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How To Calculate RPI and What it Means To Handicappers

RPI – an acronym that gets thrown around a lot in the world of college basketball. Like a lot of things in sports, though, a lot of people talk about it without really understanding what it is, why it matters, the faults it has, and how it can be useful by sports handicappers.

The RPI, which stands for Ratings Percentage Index, is a mathematical calculation used in college basketball to aid in how teams are selected for the NCAA tournament, and where they are seeded once they get there. It doesn’t specifically act as an official tiebreaker or have other specific powers, but it has significant weight nonetheless, and is widely looked at as one of the better ways to compare teams in college basketball. For this reason it can be useful to NCAA basketball handicappers to a limited degree. There is nothing about the RPI that limits it specifically to basketball, though – other sports use it in the college ranks, but if you hear it referred to by the media then chances are they are talking about college basketball.

RPI is a formula that is concerned about just one concept – winning percentage. Specifically, three types of winning percentages – that of the team in question (WP), that of the opponents that that team has played (OWP), and that of the opponents of those opponents (OOWP). The formula is:

RPI = (WP*0.25) + (OWP*0.50) + (OOWP*0.25)

In college basketball a further adjustment was made to the formula to account for the difficulty of winning on the road. For a team’s winning percentage a win at home counts as just 0.6 wins, while a road win counts as 1.4 wins. A home loss counts as 0.6 losses, while a home loss counts as 1.4 losses. Neutral site wins as and losses are unaffected. Those factors are considered only in the WP, not the OWP or OOWP. In all cases, only games against other Division 1 teams are counted.

Sports bettors¬†could theoretically calculate their own RPI, but it is a very complex process. There’s no need to do it because it is widely available on many websites, and is even updated hourly in some places.

The RPI calculation will yield a combined winning percentage, and that is widely available, but it’s not the most important way the numbers are used. What’s far more important is the RPI Rank – how a team’s RPI compares to all of the other teams in Division 1. This tells you how any given team is performing compared to every other team out there. A team with an RPI Rank of 12, for example, is having a much better all round year than a team at 200.

The RPI Rank is even more useful when you use it in context. Because of the significance of the opponents a team has played it is easier for a team from a major conference to have a high RPI than it is for a team from a mid-major. If a college basketball team from a somewhat obscure conference is ranked highly in the RPI, then, you can be reasonably sure that they are a team to take a closer look at. On the other hand, if a team in a major conference is well behind the rest of the teams in the conference in terms of RPI then they are probably struggling badly.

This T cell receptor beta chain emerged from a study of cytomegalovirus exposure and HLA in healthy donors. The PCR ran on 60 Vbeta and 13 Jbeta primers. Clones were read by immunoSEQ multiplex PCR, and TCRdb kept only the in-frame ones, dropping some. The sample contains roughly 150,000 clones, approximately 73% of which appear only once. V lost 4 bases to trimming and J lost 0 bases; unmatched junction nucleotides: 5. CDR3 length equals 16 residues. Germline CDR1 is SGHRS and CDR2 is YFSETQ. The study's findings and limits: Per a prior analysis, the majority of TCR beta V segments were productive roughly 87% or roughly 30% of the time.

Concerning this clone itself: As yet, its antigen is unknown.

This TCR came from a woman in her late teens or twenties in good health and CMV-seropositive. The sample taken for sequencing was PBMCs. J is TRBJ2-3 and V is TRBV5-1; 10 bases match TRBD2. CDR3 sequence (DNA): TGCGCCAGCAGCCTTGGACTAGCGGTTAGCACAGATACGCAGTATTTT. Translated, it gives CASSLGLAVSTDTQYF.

RPI can also be very helpful when combined with a basketball team’s record to get a more accurate sense of the team’s performance than the record alone. If a team has a record at or below .500 after 10 or a dozen games then your first instinct is likely to disregard them as a good team. If that bad record is combined with a high RPI rank, though, then it means that though they have lost more games than is ideal they have been playing strong opponents. That means that they are probably performing better than their record indicates, and they could show that when they play weaker competition. That could help you spot teams that could be surprisingly strong in conference play. On the other hand, if a college team has a very record but a low RPI then they have probably feasted on weaklings, and could be in for a real shock when conference play starts. The betting public loves flashy records, so a team that has a record that doesn’t reflect their real ability is very useful for bettors.

As useful as RPI can be, and as big a role as it plays in determining the tournament field, it is a long way from perfect. Perhaps the biggest problem that it has is that it doesn’t factor in how teams win, which is something expert college basketball handicappers are interested in. While it is impressive if teams play and beat good teams to earn a good RPI, it would be far more useful from a betting perspective if those teams were winning their games by 10 points a game than if they were just barely coming out on top.

Another problem is that it measures things that are potentially out of a basketball team’s control. A mid-major will always have a harder time ranking highly than a major conference team – the major conference team plays better teams in conference play, and they are able to schedule more non-conference games against good opponents. Because of that you can find a lot of situations where a very average major conference team has a higher RPI than a very good mid-major team. Because RPI plays a factor in how NCAA¬†teams are seeded in the tournament it is also a reason why there are often upsets of majors by mid-majors – if the RPI were a fairer calculation that more accurately evaluated what a team has to offer then the games wouldn’t have been seen as an upset at all.

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